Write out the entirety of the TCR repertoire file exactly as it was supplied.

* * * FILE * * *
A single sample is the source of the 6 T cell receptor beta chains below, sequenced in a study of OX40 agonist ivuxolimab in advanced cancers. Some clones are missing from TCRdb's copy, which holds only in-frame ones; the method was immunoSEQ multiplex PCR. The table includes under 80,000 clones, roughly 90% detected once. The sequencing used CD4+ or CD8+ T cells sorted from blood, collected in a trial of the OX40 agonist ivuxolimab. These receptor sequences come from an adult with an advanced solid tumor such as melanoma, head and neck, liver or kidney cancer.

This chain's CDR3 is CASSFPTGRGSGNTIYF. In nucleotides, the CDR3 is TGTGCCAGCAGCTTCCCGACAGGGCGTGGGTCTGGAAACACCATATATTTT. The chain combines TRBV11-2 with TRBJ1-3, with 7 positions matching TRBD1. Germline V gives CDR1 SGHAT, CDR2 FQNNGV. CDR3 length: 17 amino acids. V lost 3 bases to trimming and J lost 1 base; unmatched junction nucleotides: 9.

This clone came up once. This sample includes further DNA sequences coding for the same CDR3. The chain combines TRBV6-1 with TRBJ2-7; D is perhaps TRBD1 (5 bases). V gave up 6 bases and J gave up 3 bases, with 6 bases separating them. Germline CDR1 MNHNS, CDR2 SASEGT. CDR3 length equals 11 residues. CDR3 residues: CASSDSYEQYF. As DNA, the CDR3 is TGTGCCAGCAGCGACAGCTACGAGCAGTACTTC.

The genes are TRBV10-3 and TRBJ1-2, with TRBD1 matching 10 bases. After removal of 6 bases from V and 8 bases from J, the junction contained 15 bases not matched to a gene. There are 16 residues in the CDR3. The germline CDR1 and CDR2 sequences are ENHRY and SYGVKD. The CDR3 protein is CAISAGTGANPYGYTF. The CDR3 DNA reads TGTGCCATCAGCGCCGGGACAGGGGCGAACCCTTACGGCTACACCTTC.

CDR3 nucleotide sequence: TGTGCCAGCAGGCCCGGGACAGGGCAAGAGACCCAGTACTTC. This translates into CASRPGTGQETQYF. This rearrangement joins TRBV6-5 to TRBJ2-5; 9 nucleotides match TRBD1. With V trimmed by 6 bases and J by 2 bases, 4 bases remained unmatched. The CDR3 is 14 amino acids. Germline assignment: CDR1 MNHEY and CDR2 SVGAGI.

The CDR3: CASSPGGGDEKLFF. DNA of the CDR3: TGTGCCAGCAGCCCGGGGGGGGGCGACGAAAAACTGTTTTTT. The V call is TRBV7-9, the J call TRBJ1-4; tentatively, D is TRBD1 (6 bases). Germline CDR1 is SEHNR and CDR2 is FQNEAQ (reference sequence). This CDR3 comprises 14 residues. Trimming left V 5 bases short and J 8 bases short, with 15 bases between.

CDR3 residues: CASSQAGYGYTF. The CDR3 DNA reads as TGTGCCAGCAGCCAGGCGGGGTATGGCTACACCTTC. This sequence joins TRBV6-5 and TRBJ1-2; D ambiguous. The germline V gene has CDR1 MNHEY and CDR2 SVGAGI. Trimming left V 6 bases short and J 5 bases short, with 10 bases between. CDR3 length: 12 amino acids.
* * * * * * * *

A single sample is the source of the 6 T cell receptor beta chains below, sequenced in a study of OX40 agonist ivuxolimab in advanced cancers. Some clones are missing from TCRdb's copy, which holds only in-frame ones; the method was immunoSEQ multiplex PCR. The table includes under 80,000 clones, roughly 90% detected once. The sequencing used CD4+ or CD8+ T cells sorted from blood, collected in a trial of the OX40 agonist ivuxolimab. These receptor sequences come from an adult with an advanced solid tumor such as melanoma, head and neck, liver or kidney cancer.

This chain's CDR3 is CASSFPTGRGSGNTIYF. In nucleotides, the CDR3 is TGTGCCAGCAGCTTCCCGACAGGGCGTGGGTCTGGAAACACCATATATTTT. The chain combines TRBV11-2 with TRBJ1-3, with 7 positions matching TRBD1. Germline V gives CDR1 SGHAT, CDR2 FQNNGV. CDR3 length: 17 amino acids. V lost 3 bases to trimming and J lost 1 base; unmatched junction nucleotides: 9.

This clone came up once. This sample includes further DNA sequences coding for the same CDR3. The chain combines TRBV6-1 with TRBJ2-7; D is perhaps TRBD1 (5 bases). V gave up 6 bases and J gave up 3 bases, with 6 bases separating them. Germline CDR1 MNHNS, CDR2 SASEGT. CDR3 length equals 11 residues. CDR3 residues: CASSDSYEQYF. As DNA, the CDR3 is TGTGCCAGCAGCGACAGCTACGAGCAGTACTTC.

The genes are TRBV10-3 and TRBJ1-2, with TRBD1 matching 10 bases. After removal of 6 bases from V and 8 bases from J, the junction contained 15 bases not matched to a gene. There are 16 residues in the CDR3. The germline CDR1 and CDR2 sequences are ENHRY and SYGVKD. The CDR3 protein is CAISAGTGANPYGYTF. The CDR3 DNA reads TGTGCCATCAGCGCCGGGACAGGGGCGAACCCTTACGGCTACACCTTC.

CDR3 nucleotide sequence: TGTGCCAGCAGGCCCGGGACAGGGCAAGAGACCCAGTACTTC. This translates into CASRPGTGQETQYF. This rearrangement joins TRBV6-5 to TRBJ2-5; 9 nucleotides match TRBD1. With V trimmed by 6 bases and J by 2 bases, 4 bases remained unmatched. The CDR3 is 14 amino acids. Germline assignment: CDR1 MNHEY and CDR2 SVGAGI.

The CDR3: CASSPGGGDEKLFF. DNA of the CDR3: TGTGCCAGCAGCCCGGGGGGGGGCGACGAAAAACTGTTTTTT. The V call is TRBV7-9, the J call TRBJ1-4; tentatively, D is TRBD1 (6 bases). Germline CDR1 is SEHNR and CDR2 is FQNEAQ (reference sequence). This CDR3 comprises 14 residues. Trimming left V 5 bases short and J 8 bases short, with 15 bases between.

CDR3 residues: CASSQAGYGYTF. The CDR3 DNA reads as TGTGCCAGCAGCCAGGCGGGGTATGGCTACACCTTC. This sequence joins TRBV6-5 and TRBJ1-2; D ambiguous. The germline V gene has CDR1 MNHEY and CDR2 SVGAGI. Trimming left V 6 bases short and J 5 bases short, with 10 bases between. CDR3 length: 12 amino acids.